Game review: Costa Rica: Collect animals and press your luck
Posted July 13
Join an expedition into the dangerous but beautiful wilds of Costa Rica looking for exotic wildlife in the game Costa Rica by Mayfair games. From three to five players take part in this quick 30-minute game about tough choices and animal collecting.
The first thing to do is create the game board by placing hexagon tiles face down on the table forming a giant hexagon of 56 tiles. Each tile has one of three terrain types (marsh, forest and mountains) on the top and one or two animals featured on the bottom. The goal is to collect animals by revealing them, but no one knows what's on the other side.
There are six different animals to be collected. For every animal collected up to a maximum of seven of each, a player will get points. However for every set of six different animals collected, 20 bonus points are earned.
At the six tips that form the edges of the giant hexagon board created by placing tiles, a player places one of their six explorers. On a turn a player chooses one of his or her explorers to start an expedition. All explorers there are allowed to come on the expedition. Tiles are uncovered to see what lurks beneath. It's tense and quite fun to see what might be discovered.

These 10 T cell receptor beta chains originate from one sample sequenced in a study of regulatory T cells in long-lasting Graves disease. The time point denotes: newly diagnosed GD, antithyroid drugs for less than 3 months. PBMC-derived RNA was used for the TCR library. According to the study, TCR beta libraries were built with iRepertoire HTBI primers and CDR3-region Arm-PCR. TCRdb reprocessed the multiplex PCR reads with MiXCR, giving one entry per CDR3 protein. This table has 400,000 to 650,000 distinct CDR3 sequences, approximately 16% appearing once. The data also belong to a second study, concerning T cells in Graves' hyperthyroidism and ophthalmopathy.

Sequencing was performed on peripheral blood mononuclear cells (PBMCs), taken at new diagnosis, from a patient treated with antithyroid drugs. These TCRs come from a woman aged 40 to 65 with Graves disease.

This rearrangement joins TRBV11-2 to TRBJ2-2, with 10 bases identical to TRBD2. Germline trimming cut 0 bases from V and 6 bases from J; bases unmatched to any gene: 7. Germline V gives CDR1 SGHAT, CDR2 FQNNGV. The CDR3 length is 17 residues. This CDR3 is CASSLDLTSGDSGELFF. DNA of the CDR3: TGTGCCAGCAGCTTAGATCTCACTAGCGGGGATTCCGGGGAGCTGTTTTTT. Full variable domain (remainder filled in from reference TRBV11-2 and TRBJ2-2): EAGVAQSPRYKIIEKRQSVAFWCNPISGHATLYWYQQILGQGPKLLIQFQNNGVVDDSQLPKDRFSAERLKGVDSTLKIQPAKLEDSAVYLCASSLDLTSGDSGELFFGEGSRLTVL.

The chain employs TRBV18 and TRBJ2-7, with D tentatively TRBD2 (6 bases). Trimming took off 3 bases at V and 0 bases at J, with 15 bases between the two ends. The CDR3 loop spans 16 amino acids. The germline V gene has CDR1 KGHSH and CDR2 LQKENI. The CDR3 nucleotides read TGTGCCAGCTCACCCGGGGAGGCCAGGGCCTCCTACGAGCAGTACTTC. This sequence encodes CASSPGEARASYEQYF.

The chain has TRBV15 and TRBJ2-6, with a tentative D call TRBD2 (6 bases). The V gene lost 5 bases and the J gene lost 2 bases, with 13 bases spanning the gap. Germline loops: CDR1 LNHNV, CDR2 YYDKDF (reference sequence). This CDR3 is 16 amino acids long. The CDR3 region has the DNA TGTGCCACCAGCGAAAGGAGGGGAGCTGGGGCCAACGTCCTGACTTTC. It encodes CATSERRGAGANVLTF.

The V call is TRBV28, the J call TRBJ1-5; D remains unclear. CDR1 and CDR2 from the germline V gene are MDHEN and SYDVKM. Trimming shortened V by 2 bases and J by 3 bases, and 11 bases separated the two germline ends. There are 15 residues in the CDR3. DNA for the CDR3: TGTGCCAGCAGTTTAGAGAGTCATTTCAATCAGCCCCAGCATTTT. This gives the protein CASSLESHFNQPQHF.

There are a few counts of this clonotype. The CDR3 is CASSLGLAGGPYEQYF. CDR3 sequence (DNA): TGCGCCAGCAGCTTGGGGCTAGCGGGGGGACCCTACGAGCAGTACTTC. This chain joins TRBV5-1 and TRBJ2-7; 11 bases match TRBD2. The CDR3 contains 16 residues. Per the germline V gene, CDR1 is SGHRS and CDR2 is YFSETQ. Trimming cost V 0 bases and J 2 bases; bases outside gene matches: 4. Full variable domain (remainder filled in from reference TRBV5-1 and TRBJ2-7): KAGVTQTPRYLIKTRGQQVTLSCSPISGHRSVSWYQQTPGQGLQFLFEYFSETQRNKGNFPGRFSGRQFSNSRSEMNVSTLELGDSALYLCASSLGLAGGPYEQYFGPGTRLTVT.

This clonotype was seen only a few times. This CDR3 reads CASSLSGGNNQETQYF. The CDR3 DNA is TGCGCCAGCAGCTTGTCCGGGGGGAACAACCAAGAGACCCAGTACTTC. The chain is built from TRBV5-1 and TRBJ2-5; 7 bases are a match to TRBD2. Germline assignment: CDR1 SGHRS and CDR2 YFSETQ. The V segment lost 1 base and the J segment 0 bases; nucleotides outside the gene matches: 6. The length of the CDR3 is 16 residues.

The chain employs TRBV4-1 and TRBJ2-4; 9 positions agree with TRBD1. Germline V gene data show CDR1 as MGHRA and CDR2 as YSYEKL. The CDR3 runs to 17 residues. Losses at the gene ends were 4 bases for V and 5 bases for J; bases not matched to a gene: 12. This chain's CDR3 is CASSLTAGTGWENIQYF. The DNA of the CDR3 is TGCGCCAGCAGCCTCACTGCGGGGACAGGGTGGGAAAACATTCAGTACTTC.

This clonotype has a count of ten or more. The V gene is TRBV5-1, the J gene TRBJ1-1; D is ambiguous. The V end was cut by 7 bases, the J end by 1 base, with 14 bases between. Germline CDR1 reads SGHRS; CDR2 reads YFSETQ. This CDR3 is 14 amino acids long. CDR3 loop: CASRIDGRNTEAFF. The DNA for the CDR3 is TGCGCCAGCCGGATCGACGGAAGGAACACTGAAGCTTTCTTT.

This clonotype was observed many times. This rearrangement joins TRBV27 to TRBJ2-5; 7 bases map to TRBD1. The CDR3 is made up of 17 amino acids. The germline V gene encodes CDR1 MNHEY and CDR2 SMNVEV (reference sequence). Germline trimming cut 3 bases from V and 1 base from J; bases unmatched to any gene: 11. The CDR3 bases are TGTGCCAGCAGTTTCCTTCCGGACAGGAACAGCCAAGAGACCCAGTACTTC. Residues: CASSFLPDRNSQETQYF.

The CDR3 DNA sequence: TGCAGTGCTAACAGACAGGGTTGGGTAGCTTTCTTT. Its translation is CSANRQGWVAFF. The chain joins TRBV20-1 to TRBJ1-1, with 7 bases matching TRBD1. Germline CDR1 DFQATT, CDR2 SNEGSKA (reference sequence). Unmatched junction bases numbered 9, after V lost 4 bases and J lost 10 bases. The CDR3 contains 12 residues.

The starting player flips over a tile and decides whether to keep it and end the expedition or pass and allow other players on the expedition to take the tile. If all players pass, the starting player gets to uncover another tile and decide if he or she wants to take the two tiles. With a pass, each successive player gets to accept or decline the tiles. If the starting player is up again, another tile is revealed and the choices begin again. As soon as someone accepts to take the tiles, he or she takes his or her explorer and all the uncovered animal tiles and the turn ends.
However, the wilds of Costa Rica are dangerous. There are disease-ridden mosquitos that might be hiding under any tile. Players push their luck by uncovering tiles, hoping not to get mosquito tiles. The first one revealed is a warning but the second one revealed ends a player's turn immediately with the loss of any animal tiles uncovered with mosquitos featured on them.
If a player can ever be in a position to go on an expedition alone, it can be a sure opportunity to gain a lot of points. Not having to share the other tiles on an expedition is huge. Collecting a lot of tiles is a surefire way to win the game. The person with the most points at the end wins the game.
Costa Rica is a fairly simple game that does well with children and families. It might be too light for serious gamers but does have a charm and appeal with the tense "press your luck" mechanism and tough choices that need to be made every turn. For what it is, the game is well-designed and enjoyable to play. Check out more here.